McFarland Keeps on Rolling at “The Beach” By Elgin Traylor
High Road Leads To First Career Win at Myrtle Beach
All season long people were asking Mark McFarland when he was going to win a USAR Hooters Pro Cup Series race. When was he going to get the monkey off his back? When was he going to get on a roll? Well now the only questions they are asking him is when is he going to stop?
McFarland rolled in to Myrtle Beach, South Carolina as a disgruntled driver who never really got a knack for the tricky Myrtle Beach Speedway. He left with the point lead in Pro Cup’s Southern Division, the winner’s trophy and the bragging rights after he won the Greased Lightning 250.
“It’s great to win here at Myrtle Beach,” said McFarland. “This place is not one of my favorite tracks. We needed to run good here and we had a good points night. We still need to keep plugging away.”
The race had a strange twist to it as many teams were looking to use different game plans to get a good finish. That all went out the window when the first run of the race went well over 125 laps caution-free. Pole sitter Dange Hanniford set the pace early and led the opening laps. He was quickly overtaken by McFarland who pulled away a bit and led a good chunk of the early part of the race.
Mark McFarland led 157 laps at Myrtle Beach on his way to the win. (51 Photo)
Rogers Has Solid Run at Myrtle Beach
Early on in 2008, Clay Rogers was off the Pro Cup radar without a ride. Now after signing with JCR3 Motorsports he has his hat back in the ring to win races. Myrtle Beach was no different as he ran in the top five much of the night before ending up fourth.
“They already know we are here,” said Rogers. “They’re really going to know it soon.”
Rogers is a two time former Pro Cup champion is out of the chase for the South Division crown after missing the first few races. The season ending Championship Series however is still in grasp for the 28-year-old.
“I am really enjoying racing with JCR3,” said Rogers. “We are definitely going to be a contender in the Championship Series. Everything goes back to zero and we’re working the bugs out now.”
Rogers has been up and down in the NASCAR ranks with several Nationwide and Truck series starts. He knows that even as a two time champion that making the next level it tough.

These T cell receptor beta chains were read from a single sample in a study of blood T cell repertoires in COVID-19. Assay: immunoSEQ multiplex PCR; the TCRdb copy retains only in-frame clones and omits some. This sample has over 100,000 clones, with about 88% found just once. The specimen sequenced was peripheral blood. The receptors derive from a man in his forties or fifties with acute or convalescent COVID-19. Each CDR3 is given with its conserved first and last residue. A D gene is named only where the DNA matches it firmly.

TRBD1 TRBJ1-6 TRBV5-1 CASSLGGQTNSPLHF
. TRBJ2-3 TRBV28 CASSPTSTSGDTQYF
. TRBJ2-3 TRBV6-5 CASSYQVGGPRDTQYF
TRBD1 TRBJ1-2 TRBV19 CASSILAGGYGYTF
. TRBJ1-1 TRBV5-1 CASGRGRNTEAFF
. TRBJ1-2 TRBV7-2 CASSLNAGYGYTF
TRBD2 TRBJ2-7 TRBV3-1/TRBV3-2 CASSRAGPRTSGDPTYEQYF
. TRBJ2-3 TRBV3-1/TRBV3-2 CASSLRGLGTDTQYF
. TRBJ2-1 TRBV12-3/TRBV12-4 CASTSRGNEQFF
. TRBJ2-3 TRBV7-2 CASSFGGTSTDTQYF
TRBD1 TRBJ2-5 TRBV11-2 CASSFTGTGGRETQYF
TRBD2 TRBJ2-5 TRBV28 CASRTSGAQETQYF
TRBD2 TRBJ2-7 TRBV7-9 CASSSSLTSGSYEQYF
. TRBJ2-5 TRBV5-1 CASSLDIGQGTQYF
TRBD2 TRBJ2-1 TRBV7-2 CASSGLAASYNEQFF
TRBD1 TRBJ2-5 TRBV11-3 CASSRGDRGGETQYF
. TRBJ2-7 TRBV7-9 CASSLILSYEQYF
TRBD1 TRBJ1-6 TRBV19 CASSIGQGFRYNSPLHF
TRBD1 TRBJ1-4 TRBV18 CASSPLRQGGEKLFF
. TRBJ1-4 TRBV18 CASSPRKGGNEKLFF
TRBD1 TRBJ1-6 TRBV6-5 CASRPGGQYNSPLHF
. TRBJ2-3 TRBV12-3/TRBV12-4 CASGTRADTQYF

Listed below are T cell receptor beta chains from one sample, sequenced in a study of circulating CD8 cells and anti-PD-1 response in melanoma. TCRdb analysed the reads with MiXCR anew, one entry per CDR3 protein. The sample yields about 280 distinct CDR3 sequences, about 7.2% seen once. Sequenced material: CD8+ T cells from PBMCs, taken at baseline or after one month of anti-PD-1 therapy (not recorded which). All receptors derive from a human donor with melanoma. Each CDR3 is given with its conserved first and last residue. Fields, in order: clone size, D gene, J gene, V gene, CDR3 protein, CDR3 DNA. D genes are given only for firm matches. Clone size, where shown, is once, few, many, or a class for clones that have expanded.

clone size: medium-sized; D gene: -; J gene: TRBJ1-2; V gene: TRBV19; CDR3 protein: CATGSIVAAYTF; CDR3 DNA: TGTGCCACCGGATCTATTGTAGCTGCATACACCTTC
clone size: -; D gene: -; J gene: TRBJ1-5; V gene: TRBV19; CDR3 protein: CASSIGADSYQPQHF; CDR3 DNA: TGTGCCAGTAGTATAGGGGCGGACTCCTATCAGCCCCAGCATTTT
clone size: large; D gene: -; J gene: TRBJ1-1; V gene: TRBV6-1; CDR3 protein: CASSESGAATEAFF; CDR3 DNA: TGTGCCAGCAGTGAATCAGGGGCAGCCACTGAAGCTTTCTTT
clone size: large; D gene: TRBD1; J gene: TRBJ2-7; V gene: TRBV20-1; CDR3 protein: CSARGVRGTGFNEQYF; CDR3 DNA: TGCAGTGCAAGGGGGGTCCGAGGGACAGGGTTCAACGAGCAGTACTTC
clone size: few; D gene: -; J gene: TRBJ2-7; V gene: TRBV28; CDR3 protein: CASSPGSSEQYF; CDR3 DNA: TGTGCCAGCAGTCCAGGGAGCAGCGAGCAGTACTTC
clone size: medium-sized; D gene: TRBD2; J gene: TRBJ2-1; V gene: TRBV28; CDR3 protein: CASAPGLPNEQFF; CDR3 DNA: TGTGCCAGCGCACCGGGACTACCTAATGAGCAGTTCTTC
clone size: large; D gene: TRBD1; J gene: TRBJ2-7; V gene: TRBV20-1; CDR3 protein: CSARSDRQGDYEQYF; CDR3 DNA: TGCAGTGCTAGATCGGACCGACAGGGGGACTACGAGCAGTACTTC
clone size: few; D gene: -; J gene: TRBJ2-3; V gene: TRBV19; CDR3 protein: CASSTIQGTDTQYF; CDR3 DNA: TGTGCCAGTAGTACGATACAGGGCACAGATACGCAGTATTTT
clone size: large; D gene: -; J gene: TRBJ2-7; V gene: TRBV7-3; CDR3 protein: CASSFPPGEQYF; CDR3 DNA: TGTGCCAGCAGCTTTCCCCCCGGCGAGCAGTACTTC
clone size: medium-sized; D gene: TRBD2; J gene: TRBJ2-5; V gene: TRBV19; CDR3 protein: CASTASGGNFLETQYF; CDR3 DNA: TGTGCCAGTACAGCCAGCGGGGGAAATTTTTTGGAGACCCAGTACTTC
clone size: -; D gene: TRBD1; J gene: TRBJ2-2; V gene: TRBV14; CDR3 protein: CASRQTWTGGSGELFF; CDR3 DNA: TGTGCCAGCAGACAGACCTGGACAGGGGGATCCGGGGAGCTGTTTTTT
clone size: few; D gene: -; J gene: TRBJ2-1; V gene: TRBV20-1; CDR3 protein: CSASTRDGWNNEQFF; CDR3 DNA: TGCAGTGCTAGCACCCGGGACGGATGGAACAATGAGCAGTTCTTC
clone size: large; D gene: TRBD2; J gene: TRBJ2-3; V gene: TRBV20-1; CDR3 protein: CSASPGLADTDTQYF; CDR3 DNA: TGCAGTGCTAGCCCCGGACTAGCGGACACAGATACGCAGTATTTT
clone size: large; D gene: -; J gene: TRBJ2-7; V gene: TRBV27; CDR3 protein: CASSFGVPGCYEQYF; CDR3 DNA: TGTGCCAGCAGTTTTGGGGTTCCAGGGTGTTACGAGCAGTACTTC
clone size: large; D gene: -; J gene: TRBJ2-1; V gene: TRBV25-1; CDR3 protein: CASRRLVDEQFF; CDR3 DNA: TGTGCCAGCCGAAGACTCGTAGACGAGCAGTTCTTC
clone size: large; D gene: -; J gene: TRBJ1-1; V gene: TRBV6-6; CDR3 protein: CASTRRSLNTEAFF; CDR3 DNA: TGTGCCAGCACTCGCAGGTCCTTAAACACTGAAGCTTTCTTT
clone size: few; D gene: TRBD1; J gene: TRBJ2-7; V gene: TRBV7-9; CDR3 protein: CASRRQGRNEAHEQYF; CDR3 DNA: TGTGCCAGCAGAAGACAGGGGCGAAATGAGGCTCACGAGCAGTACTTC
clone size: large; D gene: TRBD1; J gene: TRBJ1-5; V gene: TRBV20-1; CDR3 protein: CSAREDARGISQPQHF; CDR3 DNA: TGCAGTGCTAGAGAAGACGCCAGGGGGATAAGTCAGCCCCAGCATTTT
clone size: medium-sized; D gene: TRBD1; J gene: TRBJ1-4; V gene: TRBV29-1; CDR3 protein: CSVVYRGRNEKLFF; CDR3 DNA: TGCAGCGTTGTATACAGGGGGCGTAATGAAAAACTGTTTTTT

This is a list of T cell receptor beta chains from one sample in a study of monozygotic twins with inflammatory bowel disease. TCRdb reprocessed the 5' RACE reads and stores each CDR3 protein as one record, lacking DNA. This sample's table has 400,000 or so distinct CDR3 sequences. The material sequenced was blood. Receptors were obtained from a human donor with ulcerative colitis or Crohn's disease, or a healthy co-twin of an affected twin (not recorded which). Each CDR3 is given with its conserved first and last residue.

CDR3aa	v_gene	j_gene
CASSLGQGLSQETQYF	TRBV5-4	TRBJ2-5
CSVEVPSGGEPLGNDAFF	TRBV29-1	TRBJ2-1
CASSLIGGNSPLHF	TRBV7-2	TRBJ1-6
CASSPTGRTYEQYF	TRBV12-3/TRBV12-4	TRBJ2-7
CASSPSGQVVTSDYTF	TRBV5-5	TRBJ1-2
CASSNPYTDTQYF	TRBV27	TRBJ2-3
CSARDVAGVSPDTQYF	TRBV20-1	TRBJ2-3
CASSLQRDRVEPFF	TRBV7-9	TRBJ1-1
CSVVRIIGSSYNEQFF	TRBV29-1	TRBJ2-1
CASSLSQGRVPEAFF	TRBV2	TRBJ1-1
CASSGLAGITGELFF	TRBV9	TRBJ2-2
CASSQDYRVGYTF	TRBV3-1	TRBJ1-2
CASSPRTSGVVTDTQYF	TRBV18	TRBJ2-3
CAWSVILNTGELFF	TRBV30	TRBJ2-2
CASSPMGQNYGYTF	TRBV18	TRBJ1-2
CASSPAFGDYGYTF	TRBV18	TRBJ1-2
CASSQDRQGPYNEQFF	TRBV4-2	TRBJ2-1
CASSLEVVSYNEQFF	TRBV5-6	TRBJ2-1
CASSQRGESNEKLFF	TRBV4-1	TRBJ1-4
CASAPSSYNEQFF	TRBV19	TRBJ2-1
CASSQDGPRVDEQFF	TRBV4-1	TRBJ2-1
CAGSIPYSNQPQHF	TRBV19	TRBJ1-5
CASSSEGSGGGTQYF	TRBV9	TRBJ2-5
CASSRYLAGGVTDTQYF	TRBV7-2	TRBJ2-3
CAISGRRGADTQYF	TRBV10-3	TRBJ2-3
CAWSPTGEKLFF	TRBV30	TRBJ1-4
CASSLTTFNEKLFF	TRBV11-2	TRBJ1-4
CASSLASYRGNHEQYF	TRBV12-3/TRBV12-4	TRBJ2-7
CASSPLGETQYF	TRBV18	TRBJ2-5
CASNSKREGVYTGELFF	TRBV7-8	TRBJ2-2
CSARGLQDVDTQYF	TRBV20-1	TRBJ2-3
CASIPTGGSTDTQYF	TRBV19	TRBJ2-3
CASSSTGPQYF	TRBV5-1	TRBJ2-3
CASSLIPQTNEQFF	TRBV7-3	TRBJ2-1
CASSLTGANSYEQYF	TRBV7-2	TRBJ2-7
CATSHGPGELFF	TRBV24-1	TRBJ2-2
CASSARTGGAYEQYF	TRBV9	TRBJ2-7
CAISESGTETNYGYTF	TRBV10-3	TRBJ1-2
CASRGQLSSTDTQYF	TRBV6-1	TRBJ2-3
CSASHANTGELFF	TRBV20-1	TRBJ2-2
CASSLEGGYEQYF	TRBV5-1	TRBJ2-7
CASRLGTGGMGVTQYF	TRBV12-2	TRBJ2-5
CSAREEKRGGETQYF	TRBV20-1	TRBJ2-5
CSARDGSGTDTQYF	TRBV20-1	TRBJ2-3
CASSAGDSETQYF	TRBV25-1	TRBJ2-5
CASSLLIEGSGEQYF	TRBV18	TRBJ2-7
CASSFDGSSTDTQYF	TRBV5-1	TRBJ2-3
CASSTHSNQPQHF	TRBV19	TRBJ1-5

“I have been doing it long enough to know I can get up on the wheel,” said Rogers. “This sport can be pretty cruel to everybody. It doesn’t matter what you have done, or how many wins you have under your belt, or how many races are printed on the back of your hero card. All that matters is the all mighty dollar and these people with JCR3 are able to see through that and it’s going to be a good year.”
“This is place is just so hard to drive,” said McFarland. “You have to drive 50-percent 99-percent of the time. It’s not a lot of fun, but it’s great when you can win here. It’s not too bad if the high line is working and we worked it up high tonight.”
The high line was his best friend until 20 laps prior to pit stops. The car got so loose and McFarland slipped back through the field and was doing everything he could to hang on.
“I was okay on the long run,” said McFarland. “The car just got way too loose and I had to let the guys go and try to stay on the lead lap.”
When the yellow finally came out on lap 132, the entire field hit pit road, with some taking tires and some taking fuel. Those who took fuel first were expecting a quick yellow in a few laps so they could get tires. That quick yellow did come only a handful of laps later and the race off pit road had McFarland back in the top spot. Matt Hawkins had a good pit stop and his car came alive on the restart, allowing him to battle with McFarland for the top spot.
“I knew I had a better car then Hawkins on the longer run,” said McFarland. “If he took the high line away from me I was junk. I couldn’t even run on the bottom when I was passing a lapped car.”
Hawkins used the low groove to take the top sport for four laps before falling back through the field.